Gerald Finzi was born in London on July 14, 1901, and spent his early childhood in London. His father died when he was just seven and following the outbreak of the First World War Finzi moved with his mother to Harrogate, in Yorkshire.

There Finzi was able to study composition with the composer Ernest Farrar and from 1917 with Edward Bairstow at York Minster. But attracted by the beauty of the English Countryside, Finzi moved to Painswick, Gloucestershire, in 1922 where he was able to compose in tranquility.

His first published work was ‘By Footpath and Stile’ (1921-22), a song-cycle for baritones and string quartet to texts by Thomas Hardy, whose work Finzi greatly admired.

But rural and musical isolation soon became oppressive and in 1926 he moved back to London and began to study with RO Morris, one of the outstanding British teachers of the inter-war years.

He also became acquainted with Ralph Vaughan Williams, whose influence he was always to acknowledge and who in 1928 conducted Finzi’s Violin Concerto.

Other acquaintances in London included Holst, Bliss, Rubbra and Ferguson – who was also to become a life-long friend. In 1930 Finzi gained a teaching appointment at the Royal Academy of Music, but in 1933 gave up the post after he married artist Joy Black and moved back to the country, to Aldbourne, Wiltshire.

The same year saw a complete performance of the song-cycle ‘A Young Man’s Exhortation’ (1926-29), his first noted success in London. Combined with another early success, ‘Earth and Air and Rain’ (1928-32), it established him as a masterly and sensitive setter of poetry.

His burgeoning career was soon thwarted by the outbreak of the Second World War, causing the cancellation of the song-cycle ‘Dies Natalis’ (1925-39) at the Three Choirs Festival. It was a performance that could have brought him to prominence sooner.

In 1939 the Finzis moved to Ashmansworth Farm, Hampshire. During the war years Gerald Finzi was drafted into the Ministry of War Transport and opened his house to a number of German and Czech refugees.

He founded the Newbury String Players, initially using local amateurs, reviving much neglected 18th Century string music as well as giving several premieres by his contemporaries.

With the return of peace Finzi began to receive a series of important commissions, namely, ‘Lo, The Full, Final Sacrifice’ (1946-47), a festival anthem; a larger scale ode ‘For St Cecilia’ (1946-47); a Clarinet Concerto (1948-49) for Frederick Thurston, which was perhaps his best known work; and his masterpiece ‘Intimations of Immortality’ (1938-50), for tenor, chorus and orchestra.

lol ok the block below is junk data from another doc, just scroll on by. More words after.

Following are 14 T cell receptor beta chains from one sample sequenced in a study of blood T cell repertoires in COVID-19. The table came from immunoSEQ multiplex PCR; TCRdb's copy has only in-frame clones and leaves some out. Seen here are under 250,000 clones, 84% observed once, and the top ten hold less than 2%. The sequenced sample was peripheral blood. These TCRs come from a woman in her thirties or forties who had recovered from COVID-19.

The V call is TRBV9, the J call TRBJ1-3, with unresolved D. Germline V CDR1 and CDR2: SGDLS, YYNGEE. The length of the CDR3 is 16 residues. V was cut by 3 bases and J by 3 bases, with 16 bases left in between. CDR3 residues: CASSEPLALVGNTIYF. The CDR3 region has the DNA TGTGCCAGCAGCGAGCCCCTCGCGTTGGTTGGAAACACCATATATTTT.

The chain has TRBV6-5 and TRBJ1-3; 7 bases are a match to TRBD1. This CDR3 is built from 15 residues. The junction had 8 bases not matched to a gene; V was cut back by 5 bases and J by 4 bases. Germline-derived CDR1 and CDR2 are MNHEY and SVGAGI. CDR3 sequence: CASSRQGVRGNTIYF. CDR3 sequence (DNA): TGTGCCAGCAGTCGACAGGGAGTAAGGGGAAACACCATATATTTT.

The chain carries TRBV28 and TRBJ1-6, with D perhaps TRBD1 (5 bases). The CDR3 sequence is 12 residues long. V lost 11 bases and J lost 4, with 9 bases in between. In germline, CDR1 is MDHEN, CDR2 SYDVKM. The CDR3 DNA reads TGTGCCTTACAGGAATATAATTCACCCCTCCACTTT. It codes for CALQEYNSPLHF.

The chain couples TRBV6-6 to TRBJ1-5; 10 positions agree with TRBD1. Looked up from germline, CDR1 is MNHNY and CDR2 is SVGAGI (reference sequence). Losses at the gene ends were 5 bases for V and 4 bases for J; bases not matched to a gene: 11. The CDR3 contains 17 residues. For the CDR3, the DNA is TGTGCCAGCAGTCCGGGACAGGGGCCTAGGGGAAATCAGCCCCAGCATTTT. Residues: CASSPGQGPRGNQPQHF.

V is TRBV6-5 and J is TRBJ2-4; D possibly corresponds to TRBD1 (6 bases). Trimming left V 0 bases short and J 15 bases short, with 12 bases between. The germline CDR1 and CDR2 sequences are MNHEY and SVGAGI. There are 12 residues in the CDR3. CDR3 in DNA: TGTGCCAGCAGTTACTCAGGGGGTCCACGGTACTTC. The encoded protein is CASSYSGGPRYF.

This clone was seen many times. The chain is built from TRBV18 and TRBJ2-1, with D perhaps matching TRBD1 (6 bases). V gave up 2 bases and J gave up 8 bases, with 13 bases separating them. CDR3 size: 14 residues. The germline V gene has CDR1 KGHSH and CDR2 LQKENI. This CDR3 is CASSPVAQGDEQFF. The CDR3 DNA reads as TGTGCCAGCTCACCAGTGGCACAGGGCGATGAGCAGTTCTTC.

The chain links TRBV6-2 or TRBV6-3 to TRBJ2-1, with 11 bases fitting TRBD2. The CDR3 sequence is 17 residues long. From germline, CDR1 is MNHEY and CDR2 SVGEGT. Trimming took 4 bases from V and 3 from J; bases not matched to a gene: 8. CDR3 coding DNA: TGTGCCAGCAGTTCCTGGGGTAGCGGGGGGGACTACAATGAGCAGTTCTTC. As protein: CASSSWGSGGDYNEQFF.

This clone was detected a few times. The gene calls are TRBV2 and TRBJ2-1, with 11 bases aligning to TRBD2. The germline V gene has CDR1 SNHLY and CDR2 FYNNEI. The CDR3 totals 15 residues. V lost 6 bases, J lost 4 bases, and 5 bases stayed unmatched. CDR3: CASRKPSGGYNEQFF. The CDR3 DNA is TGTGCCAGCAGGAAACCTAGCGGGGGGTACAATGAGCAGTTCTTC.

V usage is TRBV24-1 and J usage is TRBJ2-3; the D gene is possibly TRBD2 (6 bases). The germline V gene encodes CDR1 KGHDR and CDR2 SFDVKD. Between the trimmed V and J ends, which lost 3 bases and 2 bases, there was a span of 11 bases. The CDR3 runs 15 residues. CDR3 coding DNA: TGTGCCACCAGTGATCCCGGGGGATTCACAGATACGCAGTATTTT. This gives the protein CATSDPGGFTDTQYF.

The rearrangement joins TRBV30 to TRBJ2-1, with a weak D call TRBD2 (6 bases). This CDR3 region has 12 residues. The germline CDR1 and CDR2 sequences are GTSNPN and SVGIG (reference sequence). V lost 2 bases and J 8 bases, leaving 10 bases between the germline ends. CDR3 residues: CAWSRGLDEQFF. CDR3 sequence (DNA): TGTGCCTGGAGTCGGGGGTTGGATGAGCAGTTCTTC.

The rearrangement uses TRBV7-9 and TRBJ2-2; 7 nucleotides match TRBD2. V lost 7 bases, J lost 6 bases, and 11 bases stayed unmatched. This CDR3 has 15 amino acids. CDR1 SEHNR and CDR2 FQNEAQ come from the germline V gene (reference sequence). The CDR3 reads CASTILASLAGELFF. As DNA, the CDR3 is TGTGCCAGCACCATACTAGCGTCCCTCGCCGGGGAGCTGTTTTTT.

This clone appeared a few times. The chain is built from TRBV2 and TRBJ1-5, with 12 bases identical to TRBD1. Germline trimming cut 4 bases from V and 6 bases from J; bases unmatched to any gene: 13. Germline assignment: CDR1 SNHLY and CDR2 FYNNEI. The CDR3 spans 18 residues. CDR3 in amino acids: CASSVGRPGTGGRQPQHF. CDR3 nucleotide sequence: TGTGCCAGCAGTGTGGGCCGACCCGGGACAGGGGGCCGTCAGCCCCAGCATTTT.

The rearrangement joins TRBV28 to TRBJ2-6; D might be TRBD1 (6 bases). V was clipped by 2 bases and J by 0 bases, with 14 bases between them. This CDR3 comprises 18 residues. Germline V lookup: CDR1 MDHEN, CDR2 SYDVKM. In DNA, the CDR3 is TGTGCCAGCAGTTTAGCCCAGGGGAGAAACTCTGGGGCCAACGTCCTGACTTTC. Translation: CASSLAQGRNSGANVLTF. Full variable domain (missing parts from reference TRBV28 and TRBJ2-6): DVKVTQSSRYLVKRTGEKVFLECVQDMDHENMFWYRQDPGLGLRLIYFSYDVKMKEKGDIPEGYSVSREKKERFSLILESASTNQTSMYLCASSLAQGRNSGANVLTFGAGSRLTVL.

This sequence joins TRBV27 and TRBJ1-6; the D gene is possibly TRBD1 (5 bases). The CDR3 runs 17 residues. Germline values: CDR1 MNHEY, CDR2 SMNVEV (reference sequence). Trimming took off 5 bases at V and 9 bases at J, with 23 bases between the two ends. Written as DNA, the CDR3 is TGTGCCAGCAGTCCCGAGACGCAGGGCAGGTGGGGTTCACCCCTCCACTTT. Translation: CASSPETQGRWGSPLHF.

In 1951, however, Finzi learned that he was suffering from Hodgkin’s Disease, a form of leukaemia, and was told he had between five and ten years to live. The discovery in no way lessened his activities, particularly those undertaken for other composers.

He had championed Ivor Gurney in the 1930s and those efforts continued. He also worked on the music of Hubert Parry and edited the overtures of William Boyce for Musica Britannica. An all-Finzi concert at the Royal Festival Hall in 1954 acknowledged his standing in Britain’s musical life.

A commission from Sir John Barbirolli for the 1955 Cheltenham Festival brought forth the Cello Concerto (1951-52,54-55), Finzi’s most ambitious, purely instrumental work.

Finzi finally lost the fight against his illness and he died on September 27, 1956. His Cello Concerto was first broadcast the night before he died.

Today, his music continues to be much admired and celebrated. It embraces a rich variety of moods, from elegiac lyricism, through spiritual reflection, to radiant joy. In particular the deaths of his father, three brothers and his teacher introduced the theme of fragility and transient existence, which was explored in many later works.

His oeuvre, extending to more than 100 songs for soloist or choir, firmly establishes him as one of the most popular 20th Century British composers.